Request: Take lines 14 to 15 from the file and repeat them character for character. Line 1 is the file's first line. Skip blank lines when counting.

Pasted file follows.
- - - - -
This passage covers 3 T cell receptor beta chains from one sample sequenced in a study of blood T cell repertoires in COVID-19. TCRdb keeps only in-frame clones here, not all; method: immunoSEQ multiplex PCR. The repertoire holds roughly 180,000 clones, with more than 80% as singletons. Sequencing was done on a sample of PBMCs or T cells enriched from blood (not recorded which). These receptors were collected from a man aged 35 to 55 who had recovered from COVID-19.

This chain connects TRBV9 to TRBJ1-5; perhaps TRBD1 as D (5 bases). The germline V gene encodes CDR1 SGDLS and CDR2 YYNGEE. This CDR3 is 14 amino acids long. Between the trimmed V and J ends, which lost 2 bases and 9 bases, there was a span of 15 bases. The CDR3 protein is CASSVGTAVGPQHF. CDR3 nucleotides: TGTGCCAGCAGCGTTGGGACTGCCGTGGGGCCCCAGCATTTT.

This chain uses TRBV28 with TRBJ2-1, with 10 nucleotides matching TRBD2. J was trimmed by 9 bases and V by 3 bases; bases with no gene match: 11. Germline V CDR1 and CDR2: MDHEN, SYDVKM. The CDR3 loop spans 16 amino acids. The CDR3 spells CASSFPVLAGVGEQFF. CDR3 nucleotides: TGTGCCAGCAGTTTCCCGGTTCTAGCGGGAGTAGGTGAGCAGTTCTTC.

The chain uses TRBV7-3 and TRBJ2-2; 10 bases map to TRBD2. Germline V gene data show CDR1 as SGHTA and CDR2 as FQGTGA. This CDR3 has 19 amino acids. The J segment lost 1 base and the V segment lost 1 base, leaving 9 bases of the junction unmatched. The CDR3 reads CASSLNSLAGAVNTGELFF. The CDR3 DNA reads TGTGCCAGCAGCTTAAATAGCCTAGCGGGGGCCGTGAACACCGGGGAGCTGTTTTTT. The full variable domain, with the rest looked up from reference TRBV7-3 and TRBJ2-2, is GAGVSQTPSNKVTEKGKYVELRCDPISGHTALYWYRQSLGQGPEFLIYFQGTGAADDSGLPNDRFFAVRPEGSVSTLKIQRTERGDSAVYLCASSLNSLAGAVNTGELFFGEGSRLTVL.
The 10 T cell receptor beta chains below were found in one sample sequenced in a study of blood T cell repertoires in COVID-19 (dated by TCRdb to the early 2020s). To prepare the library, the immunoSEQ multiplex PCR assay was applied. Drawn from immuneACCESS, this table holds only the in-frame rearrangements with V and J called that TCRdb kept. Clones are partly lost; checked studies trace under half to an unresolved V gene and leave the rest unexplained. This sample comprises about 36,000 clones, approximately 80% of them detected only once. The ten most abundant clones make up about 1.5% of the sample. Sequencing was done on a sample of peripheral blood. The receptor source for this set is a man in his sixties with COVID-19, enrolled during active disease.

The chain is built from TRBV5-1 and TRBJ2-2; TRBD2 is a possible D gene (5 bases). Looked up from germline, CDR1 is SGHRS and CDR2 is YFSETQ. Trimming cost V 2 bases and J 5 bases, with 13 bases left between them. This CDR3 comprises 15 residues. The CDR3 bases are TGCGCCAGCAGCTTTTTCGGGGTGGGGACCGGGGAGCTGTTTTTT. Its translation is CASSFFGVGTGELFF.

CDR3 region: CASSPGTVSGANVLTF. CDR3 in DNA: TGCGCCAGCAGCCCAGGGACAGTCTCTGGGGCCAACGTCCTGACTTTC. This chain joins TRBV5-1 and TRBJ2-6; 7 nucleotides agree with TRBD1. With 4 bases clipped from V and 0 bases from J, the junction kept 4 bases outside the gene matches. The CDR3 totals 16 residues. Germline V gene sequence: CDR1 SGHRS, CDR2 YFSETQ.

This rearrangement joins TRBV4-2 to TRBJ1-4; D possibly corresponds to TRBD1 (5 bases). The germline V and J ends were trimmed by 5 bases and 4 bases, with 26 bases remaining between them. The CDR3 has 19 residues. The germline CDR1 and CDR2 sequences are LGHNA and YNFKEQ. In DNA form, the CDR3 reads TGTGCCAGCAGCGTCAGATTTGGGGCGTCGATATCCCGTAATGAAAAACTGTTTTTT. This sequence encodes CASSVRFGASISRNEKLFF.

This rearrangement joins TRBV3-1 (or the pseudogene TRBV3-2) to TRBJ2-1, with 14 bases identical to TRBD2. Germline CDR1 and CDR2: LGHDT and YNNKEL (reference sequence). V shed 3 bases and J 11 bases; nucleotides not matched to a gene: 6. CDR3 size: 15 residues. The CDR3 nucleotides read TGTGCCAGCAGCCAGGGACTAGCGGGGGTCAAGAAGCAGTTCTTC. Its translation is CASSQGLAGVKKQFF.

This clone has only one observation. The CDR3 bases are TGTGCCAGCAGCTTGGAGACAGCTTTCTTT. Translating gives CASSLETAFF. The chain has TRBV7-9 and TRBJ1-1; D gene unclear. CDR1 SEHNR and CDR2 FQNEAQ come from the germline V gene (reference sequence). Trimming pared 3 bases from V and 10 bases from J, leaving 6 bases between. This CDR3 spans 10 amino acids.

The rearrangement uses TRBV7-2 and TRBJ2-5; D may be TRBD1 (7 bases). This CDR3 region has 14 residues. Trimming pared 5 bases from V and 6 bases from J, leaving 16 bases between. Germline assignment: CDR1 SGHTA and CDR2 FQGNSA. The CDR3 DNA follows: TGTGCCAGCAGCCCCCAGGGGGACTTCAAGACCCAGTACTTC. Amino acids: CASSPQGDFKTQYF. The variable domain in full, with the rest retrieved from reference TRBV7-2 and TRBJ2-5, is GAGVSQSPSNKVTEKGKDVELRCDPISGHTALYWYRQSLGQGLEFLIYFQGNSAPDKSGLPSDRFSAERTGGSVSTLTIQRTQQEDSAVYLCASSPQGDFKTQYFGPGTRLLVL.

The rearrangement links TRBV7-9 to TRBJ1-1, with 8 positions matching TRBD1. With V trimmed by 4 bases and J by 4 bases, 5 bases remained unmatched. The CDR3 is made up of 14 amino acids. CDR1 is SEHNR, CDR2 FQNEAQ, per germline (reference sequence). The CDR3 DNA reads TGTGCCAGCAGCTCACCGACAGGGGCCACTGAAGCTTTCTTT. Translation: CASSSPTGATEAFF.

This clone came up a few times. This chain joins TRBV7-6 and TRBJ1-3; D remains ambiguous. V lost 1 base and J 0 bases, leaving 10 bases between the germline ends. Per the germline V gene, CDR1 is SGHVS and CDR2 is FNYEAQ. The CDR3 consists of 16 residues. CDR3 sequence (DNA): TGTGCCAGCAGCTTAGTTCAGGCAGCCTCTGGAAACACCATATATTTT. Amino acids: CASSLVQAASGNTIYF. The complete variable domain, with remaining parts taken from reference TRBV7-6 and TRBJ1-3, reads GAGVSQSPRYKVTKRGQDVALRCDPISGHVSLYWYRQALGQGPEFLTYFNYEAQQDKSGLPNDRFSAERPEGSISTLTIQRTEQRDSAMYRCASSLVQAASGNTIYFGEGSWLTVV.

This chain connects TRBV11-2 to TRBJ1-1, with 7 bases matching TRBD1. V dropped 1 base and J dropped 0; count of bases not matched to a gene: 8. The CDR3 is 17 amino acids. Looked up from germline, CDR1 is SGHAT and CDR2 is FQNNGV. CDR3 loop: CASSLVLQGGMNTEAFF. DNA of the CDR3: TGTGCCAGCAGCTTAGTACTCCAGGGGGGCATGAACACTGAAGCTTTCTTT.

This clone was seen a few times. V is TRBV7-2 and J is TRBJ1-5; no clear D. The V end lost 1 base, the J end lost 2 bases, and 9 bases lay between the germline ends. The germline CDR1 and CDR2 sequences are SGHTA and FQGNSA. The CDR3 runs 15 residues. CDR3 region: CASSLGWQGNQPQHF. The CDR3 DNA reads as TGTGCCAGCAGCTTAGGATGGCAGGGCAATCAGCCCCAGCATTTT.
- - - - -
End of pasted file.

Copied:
This chain connects TRBV11-2 to TRBJ1-1, with 7 bases matching TRBD1. V dropped 1 base and J dropped 0; count of bases not matched to a gene: 8. The CDR3 is 17 amino acids. Looked up from germline, CDR1 is SGHAT and CDR2 is FQNNGV. CDR3 loop: CASSLVLQGGMNTEAFF. DNA of the CDR3: TGTGCCAGCAGCTTAGTACTCCAGGGGGGCATGAACACTGAAGCTTTCTTT.

This clone was seen a few times. V is TRBV7-2 and J is TRBJ1-5; no clear D. The V end lost 1 base, the J end lost 2 bases, and 9 bases lay between the germline ends. The germline CDR1 and CDR2 sequences are SGHTA and FQGNSA. The CDR3 runs 15 residues. CDR3 region: CASSLGWQGNQPQHF. The CDR3 DNA reads as TGTGCCAGCAGCTTAGGATGGCAGGGCAATCAGCCCCAGCATTTT.